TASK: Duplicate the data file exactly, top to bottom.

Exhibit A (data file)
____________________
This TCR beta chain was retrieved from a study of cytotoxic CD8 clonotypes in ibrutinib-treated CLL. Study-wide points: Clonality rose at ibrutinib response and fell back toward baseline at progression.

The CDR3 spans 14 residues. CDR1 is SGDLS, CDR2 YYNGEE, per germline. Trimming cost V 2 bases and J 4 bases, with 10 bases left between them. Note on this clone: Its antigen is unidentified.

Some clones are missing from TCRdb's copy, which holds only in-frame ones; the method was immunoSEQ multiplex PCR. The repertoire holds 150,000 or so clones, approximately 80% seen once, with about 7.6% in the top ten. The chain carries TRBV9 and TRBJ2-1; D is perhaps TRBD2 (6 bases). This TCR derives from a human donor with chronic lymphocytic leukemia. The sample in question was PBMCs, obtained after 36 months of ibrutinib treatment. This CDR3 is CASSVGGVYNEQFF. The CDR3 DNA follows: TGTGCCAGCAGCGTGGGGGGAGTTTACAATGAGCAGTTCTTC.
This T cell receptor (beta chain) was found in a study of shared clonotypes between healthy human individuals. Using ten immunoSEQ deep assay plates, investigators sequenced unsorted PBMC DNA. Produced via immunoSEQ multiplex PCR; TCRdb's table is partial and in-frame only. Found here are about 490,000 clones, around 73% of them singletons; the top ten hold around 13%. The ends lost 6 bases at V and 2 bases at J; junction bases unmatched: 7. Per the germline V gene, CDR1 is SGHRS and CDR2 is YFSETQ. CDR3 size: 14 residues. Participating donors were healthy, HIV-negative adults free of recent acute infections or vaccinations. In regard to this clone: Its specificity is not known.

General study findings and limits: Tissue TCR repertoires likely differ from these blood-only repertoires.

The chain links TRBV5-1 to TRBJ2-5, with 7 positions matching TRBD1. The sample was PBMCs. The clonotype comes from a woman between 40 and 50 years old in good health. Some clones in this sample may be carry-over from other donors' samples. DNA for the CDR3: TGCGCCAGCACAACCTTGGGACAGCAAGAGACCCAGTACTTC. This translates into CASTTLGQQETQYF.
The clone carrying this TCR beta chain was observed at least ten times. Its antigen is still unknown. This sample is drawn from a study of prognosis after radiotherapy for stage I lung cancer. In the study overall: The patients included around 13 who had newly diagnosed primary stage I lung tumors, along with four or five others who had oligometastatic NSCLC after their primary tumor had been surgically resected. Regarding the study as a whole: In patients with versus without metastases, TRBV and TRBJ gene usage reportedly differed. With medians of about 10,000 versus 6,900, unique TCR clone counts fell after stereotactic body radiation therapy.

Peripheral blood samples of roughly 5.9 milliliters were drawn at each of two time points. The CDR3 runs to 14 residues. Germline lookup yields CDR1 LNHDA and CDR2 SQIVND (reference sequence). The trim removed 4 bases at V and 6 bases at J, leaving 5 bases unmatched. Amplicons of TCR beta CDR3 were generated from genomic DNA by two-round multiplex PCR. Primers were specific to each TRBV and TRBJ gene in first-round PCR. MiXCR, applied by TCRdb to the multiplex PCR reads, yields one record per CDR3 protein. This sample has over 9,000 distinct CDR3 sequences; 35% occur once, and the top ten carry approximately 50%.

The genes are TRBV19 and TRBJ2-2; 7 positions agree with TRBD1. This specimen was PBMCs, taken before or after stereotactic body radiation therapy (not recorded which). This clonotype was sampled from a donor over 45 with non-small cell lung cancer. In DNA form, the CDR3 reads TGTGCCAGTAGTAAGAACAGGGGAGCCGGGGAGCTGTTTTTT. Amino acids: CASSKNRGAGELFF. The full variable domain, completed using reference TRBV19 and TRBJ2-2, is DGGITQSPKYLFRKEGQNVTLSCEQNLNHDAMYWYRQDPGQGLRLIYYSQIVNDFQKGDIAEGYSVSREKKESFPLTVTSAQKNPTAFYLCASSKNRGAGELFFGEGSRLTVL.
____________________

This TCR beta chain was retrieved from a study of cytotoxic CD8 clonotypes in ibrutinib-treated CLL. Study-wide points: Clonality rose at ibrutinib response and fell back toward baseline at progression.

The CDR3 spans 14 residues. CDR1 is SGDLS, CDR2 YYNGEE, per germline. Trimming cost V 2 bases and J 4 bases, with 10 bases left between them. Note on this clone: Its antigen is unidentified.

Some clones are missing from TCRdb's copy, which holds only in-frame ones; the method was immunoSEQ multiplex PCR. The repertoire holds 150,000 or so clones, approximately 80% seen once, with about 7.6% in the top ten. The chain carries TRBV9 and TRBJ2-1; D is perhaps TRBD2 (6 bases). This TCR derives from a human donor with chronic lymphocytic leukemia. The sample in question was PBMCs, obtained after 36 months of ibrutinib treatment. This CDR3 is CASSVGGVYNEQFF. The CDR3 DNA follows: TGTGCCAGCAGCGTGGGGGGAGTTTACAATGAGCAGTTCTTC.
This T cell receptor (beta chain) was found in a study of shared clonotypes between healthy human individuals. Using ten immunoSEQ deep assay plates, investigators sequenced unsorted PBMC DNA. Produced via immunoSEQ multiplex PCR; TCRdb's table is partial and in-frame only. Found here are about 490,000 clones, around 73% of them singletons; the top ten hold around 13%. The ends lost 6 bases at V and 2 bases at J; junction bases unmatched: 7. Per the germline V gene, CDR1 is SGHRS and CDR2 is YFSETQ. CDR3 size: 14 residues. Participating donors were healthy, HIV-negative adults free of recent acute infections or vaccinations. In regard to this clone: Its specificity is not known.

General study findings and limits: Tissue TCR repertoires likely differ from these blood-only repertoires.

The chain links TRBV5-1 to TRBJ2-5, with 7 positions matching TRBD1. The sample was PBMCs. The clonotype comes from a woman between 40 and 50 years old in good health. Some clones in this sample may be carry-over from other donors' samples. DNA for the CDR3: TGCGCCAGCACAACCTTGGGACAGCAAGAGACCCAGTACTTC. This translates into CASTTLGQQETQYF.
The clone carrying this TCR beta chain was observed at least ten times. Its antigen is still unknown. This sample is drawn from a study of prognosis after radiotherapy for stage I lung cancer. In the study overall: The patients included around 13 who had newly diagnosed primary stage I lung tumors, along with four or five others who had oligometastatic NSCLC after their primary tumor had been surgically resected. Regarding the study as a whole: In patients with versus without metastases, TRBV and TRBJ gene usage reportedly differed. With medians of about 10,000 versus 6,900, unique TCR clone counts fell after stereotactic body radiation therapy.

Peripheral blood samples of roughly 5.9 milliliters were drawn at each of two time points. The CDR3 runs to 14 residues. Germline lookup yields CDR1 LNHDA and CDR2 SQIVND (reference sequence). The trim removed 4 bases at V and 6 bases at J, leaving 5 bases unmatched. Amplicons of TCR beta CDR3 were generated from genomic DNA by two-round multiplex PCR. Primers were specific to each TRBV and TRBJ gene in first-round PCR. MiXCR, applied by TCRdb to the multiplex PCR reads, yields one record per CDR3 protein. This sample has over 9,000 distinct CDR3 sequences; 35% occur once, and the top ten carry approximately 50%.

The genes are TRBV19 and TRBJ2-2; 7 positions agree with TRBD1. This specimen was PBMCs, taken before or after stereotactic body radiation therapy (not recorded which). This clonotype was sampled from a donor over 45 with non-small cell lung cancer. In DNA form, the CDR3 reads TGTGCCAGTAGTAAGAACAGGGGAGCCGGGGAGCTGTTTTTT. Amino acids: CASSKNRGAGELFF. The full variable domain, completed using reference TRBV19 and TRBJ2-2, is DGGITQSPKYLFRKEGQNVTLSCEQNLNHDAMYWYRQDPGQGLRLIYYSQIVNDFQKGDIAEGYSVSREKKESFPLTVTSAQKNPTAFYLCASSKNRGAGELFFGEGSRLTVL.